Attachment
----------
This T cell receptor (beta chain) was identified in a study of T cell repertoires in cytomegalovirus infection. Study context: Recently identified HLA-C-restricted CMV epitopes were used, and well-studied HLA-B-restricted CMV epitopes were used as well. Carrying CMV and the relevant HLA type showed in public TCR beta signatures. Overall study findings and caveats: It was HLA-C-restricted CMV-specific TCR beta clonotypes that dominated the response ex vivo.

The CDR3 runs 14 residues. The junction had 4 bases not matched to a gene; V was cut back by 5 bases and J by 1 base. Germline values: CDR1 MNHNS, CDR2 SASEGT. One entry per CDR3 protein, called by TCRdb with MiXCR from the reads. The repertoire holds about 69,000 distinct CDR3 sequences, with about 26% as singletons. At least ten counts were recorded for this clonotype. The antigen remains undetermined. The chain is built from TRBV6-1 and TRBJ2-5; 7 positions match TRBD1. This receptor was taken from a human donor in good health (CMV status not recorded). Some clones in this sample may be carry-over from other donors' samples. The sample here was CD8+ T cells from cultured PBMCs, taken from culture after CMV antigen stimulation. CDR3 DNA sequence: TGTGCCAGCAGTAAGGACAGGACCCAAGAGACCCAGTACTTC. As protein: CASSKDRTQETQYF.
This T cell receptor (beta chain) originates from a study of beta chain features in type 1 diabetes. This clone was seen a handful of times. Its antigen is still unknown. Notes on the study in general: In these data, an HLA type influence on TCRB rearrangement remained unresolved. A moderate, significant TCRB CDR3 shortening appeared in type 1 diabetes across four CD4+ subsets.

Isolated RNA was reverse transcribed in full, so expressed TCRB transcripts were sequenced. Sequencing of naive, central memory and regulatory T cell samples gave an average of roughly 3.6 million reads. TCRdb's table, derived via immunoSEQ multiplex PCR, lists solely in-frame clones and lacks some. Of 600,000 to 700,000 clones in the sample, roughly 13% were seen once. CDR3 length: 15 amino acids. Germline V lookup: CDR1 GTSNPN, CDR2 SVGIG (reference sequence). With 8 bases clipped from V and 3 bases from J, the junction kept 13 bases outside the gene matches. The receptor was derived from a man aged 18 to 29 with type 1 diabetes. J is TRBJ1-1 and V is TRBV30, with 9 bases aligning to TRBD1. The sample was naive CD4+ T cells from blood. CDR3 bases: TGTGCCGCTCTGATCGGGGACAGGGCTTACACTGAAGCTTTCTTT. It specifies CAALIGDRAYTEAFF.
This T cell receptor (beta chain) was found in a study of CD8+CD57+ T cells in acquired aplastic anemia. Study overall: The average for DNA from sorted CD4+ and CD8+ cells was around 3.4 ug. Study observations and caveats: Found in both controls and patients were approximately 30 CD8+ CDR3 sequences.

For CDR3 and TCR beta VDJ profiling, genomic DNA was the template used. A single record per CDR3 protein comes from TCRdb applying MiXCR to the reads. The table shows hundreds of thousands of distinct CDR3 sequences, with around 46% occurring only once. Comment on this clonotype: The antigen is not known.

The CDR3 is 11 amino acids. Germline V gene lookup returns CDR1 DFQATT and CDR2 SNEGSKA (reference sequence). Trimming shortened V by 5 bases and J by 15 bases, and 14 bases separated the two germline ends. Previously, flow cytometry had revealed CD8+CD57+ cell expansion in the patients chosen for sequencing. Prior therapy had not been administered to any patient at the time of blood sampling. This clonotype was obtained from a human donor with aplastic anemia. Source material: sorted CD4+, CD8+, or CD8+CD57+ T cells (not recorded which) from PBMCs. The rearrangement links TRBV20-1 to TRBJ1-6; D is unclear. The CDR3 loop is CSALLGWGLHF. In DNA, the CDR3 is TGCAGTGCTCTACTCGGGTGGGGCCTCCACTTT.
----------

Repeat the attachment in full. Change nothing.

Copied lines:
This T cell receptor (beta chain) was identified in a study of T cell repertoires in cytomegalovirus infection. Study context: Recently identified HLA-C-restricted CMV epitopes were used, and well-studied HLA-B-restricted CMV epitopes were used as well. Carrying CMV and the relevant HLA type showed in public TCR beta signatures. Overall study findings and caveats: It was HLA-C-restricted CMV-specific TCR beta clonotypes that dominated the response ex vivo.

The CDR3 runs 14 residues. The junction had 4 bases not matched to a gene; V was cut back by 5 bases and J by 1 base. Germline values: CDR1 MNHNS, CDR2 SASEGT. One entry per CDR3 protein, called by TCRdb with MiXCR from the reads. The repertoire holds about 69,000 distinct CDR3 sequences, with about 26% as singletons. At least ten counts were recorded for this clonotype. The antigen remains undetermined. The chain is built from TRBV6-1 and TRBJ2-5; 7 positions match TRBD1. This receptor was taken from a human donor in good health (CMV status not recorded). Some clones in this sample may be carry-over from other donors' samples. The sample here was CD8+ T cells from cultured PBMCs, taken from culture after CMV antigen stimulation. CDR3 DNA sequence: TGTGCCAGCAGTAAGGACAGGACCCAAGAGACCCAGTACTTC. As protein: CASSKDRTQETQYF.
This T cell receptor (beta chain) originates from a study of beta chain features in type 1 diabetes. This clone was seen a handful of times. Its antigen is still unknown. Notes on the study in general: In these data, an HLA type influence on TCRB rearrangement remained unresolved. A moderate, significant TCRB CDR3 shortening appeared in type 1 diabetes across four CD4+ subsets.

Isolated RNA was reverse transcribed in full, so expressed TCRB transcripts were sequenced. Sequencing of naive, central memory and regulatory T cell samples gave an average of roughly 3.6 million reads. TCRdb's table, derived via immunoSEQ multiplex PCR, lists solely in-frame clones and lacks some. Of 600,000 to 700,000 clones in the sample, roughly 13% were seen once. CDR3 length: 15 amino acids. Germline V lookup: CDR1 GTSNPN, CDR2 SVGIG (reference sequence). With 8 bases clipped from V and 3 bases from J, the junction kept 13 bases outside the gene matches. The receptor was derived from a man aged 18 to 29 with type 1 diabetes. J is TRBJ1-1 and V is TRBV30, with 9 bases aligning to TRBD1. The sample was naive CD4+ T cells from blood. CDR3 bases: TGTGCCGCTCTGATCGGGGACAGGGCTTACACTGAAGCTTTCTTT. It specifies CAALIGDRAYTEAFF.
This T cell receptor (beta chain) was found in a study of CD8+CD57+ T cells in acquired aplastic anemia. Study overall: The average for DNA from sorted CD4+ and CD8+ cells was around 3.4 ug. Study observations and caveats: Found in both controls and patients were approximately 30 CD8+ CDR3 sequences.

For CDR3 and TCR beta VDJ profiling, genomic DNA was the template used. A single record per CDR3 protein comes from TCRdb applying MiXCR to the reads. The table shows hundreds of thousands of distinct CDR3 sequences, with around 46% occurring only once. Comment on this clonotype: The antigen is not known.

The CDR3 is 11 amino acids. Germline V gene lookup returns CDR1 DFQATT and CDR2 SNEGSKA (reference sequence). Trimming shortened V by 5 bases and J by 15 bases, and 14 bases separated the two germline ends. Previously, flow cytometry had revealed CD8+CD57+ cell expansion in the patients chosen for sequencing. Prior therapy had not been administered to any patient at the time of blood sampling. This clonotype was obtained from a human donor with aplastic anemia. Source material: sorted CD4+, CD8+, or CD8+CD57+ T cells (not recorded which) from PBMCs. The rearrangement links TRBV20-1 to TRBJ1-6; D is unclear. The CDR3 loop is CSALLGWGLHF. In DNA, the CDR3 is TGCAGTGCTCTACTCGGGTGGGGCCTCCACTTT.